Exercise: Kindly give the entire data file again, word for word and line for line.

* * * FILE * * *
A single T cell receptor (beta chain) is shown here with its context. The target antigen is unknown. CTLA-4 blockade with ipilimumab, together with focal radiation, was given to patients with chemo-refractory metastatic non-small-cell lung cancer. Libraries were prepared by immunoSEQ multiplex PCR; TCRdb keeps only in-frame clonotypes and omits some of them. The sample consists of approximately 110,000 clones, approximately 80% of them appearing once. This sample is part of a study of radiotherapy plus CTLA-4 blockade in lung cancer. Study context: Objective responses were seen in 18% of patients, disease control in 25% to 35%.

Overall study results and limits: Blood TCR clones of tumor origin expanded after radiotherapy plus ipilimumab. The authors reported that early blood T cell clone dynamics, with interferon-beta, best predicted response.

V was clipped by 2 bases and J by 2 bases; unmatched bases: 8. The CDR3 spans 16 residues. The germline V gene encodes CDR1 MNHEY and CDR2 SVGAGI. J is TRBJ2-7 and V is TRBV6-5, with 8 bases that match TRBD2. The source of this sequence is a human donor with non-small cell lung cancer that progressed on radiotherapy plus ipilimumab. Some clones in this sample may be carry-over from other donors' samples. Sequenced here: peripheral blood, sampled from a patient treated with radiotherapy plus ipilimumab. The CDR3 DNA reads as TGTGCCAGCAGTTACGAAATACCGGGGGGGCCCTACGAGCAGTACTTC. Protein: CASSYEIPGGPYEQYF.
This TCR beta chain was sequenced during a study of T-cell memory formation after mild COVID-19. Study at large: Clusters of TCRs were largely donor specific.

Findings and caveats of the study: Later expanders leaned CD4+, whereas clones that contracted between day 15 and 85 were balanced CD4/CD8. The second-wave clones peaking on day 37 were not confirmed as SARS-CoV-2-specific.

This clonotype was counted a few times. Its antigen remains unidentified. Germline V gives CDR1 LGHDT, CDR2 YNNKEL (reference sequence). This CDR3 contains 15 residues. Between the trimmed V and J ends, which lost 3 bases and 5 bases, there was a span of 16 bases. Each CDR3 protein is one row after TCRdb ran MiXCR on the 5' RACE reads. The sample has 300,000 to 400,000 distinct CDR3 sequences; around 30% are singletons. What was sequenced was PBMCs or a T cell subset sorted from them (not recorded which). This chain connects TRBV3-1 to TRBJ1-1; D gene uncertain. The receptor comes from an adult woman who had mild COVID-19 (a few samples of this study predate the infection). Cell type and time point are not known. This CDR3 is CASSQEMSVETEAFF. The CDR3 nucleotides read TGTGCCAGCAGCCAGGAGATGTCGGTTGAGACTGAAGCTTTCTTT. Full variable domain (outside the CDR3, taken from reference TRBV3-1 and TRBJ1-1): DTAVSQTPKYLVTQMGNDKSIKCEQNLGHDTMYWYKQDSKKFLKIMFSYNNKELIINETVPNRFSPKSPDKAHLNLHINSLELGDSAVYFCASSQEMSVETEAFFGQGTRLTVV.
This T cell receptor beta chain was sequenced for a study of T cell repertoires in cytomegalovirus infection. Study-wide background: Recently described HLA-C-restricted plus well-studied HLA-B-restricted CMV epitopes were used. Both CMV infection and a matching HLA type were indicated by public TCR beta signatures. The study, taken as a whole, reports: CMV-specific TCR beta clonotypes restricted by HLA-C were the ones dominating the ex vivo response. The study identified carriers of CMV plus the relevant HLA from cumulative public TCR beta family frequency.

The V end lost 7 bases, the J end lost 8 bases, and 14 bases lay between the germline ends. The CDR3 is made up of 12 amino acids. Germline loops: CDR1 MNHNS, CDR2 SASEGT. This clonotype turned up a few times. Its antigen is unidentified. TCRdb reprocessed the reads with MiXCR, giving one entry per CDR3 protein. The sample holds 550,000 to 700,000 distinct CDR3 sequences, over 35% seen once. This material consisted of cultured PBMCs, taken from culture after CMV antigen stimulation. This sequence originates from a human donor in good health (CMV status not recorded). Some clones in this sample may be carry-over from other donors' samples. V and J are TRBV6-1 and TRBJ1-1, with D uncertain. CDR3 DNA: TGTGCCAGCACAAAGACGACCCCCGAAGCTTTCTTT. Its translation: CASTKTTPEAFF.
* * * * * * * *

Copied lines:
A single T cell receptor (beta chain) is shown here with its context. The target antigen is unknown. CTLA-4 blockade with ipilimumab, together with focal radiation, was given to patients with chemo-refractory metastatic non-small-cell lung cancer. Libraries were prepared by immunoSEQ multiplex PCR; TCRdb keeps only in-frame clonotypes and omits some of them. The sample consists of approximately 110,000 clones, approximately 80% of them appearing once. This sample is part of a study of radiotherapy plus CTLA-4 blockade in lung cancer. Study context: Objective responses were seen in 18% of patients, disease control in 25% to 35%.

Overall study results and limits: Blood TCR clones of tumor origin expanded after radiotherapy plus ipilimumab. The authors reported that early blood T cell clone dynamics, with interferon-beta, best predicted response.

V was clipped by 2 bases and J by 2 bases; unmatched bases: 8. The CDR3 spans 16 residues. The germline V gene encodes CDR1 MNHEY and CDR2 SVGAGI. J is TRBJ2-7 and V is TRBV6-5, with 8 bases that match TRBD2. The source of this sequence is a human donor with non-small cell lung cancer that progressed on radiotherapy plus ipilimumab. Some clones in this sample may be carry-over from other donors' samples. Sequenced here: peripheral blood, sampled from a patient treated with radiotherapy plus ipilimumab. The CDR3 DNA reads as TGTGCCAGCAGTTACGAAATACCGGGGGGGCCCTACGAGCAGTACTTC. Protein: CASSYEIPGGPYEQYF.
This TCR beta chain was sequenced during a study of T-cell memory formation after mild COVID-19. Study at large: Clusters of TCRs were largely donor specific.

Findings and caveats of the study: Later expanders leaned CD4+, whereas clones that contracted between day 15 and 85 were balanced CD4/CD8. The second-wave clones peaking on day 37 were not confirmed as SARS-CoV-2-specific.

This clonotype was counted a few times. Its antigen remains unidentified. Germline V gives CDR1 LGHDT, CDR2 YNNKEL (reference sequence). This CDR3 contains 15 residues. Between the trimmed V and J ends, which lost 3 bases and 5 bases, there was a span of 16 bases. Each CDR3 protein is one row after TCRdb ran MiXCR on the 5' RACE reads. The sample has 300,000 to 400,000 distinct CDR3 sequences; around 30% are singletons. What was sequenced was PBMCs or a T cell subset sorted from them (not recorded which). This chain connects TRBV3-1 to TRBJ1-1; D gene uncertain. The receptor comes from an adult woman who had mild COVID-19 (a few samples of this study predate the infection). Cell type and time point are not known. This CDR3 is CASSQEMSVETEAFF. The CDR3 nucleotides read TGTGCCAGCAGCCAGGAGATGTCGGTTGAGACTGAAGCTTTCTTT. Full variable domain (outside the CDR3, taken from reference TRBV3-1 and TRBJ1-1): DTAVSQTPKYLVTQMGNDKSIKCEQNLGHDTMYWYKQDSKKFLKIMFSYNNKELIINETVPNRFSPKSPDKAHLNLHINSLELGDSAVYFCASSQEMSVETEAFFGQGTRLTVV.
This T cell receptor beta chain was sequenced for a study of T cell repertoires in cytomegalovirus infection. Study-wide background: Recently described HLA-C-restricted plus well-studied HLA-B-restricted CMV epitopes were used. Both CMV infection and a matching HLA type were indicated by public TCR beta signatures. The study, taken as a whole, reports: CMV-specific TCR beta clonotypes restricted by HLA-C were the ones dominating the ex vivo response. The study identified carriers of CMV plus the relevant HLA from cumulative public TCR beta family frequency.

The V end lost 7 bases, the J end lost 8 bases, and 14 bases lay between the germline ends. The CDR3 is made up of 12 amino acids. Germline loops: CDR1 MNHNS, CDR2 SASEGT. This clonotype turned up a few times. Its antigen is unidentified. TCRdb reprocessed the reads with MiXCR, giving one entry per CDR3 protein. The sample holds 550,000 to 700,000 distinct CDR3 sequences, over 35% seen once. This material consisted of cultured PBMCs, taken from culture after CMV antigen stimulation. This sequence originates from a human donor in good health (CMV status not recorded). Some clones in this sample may be carry-over from other donors' samples. V and J are TRBV6-1 and TRBJ1-1, with D uncertain. CDR3 DNA: TGTGCCAGCACAAAGACGACCCCCGAAGCTTTCTTT. Its translation: CASTKTTPEAFF.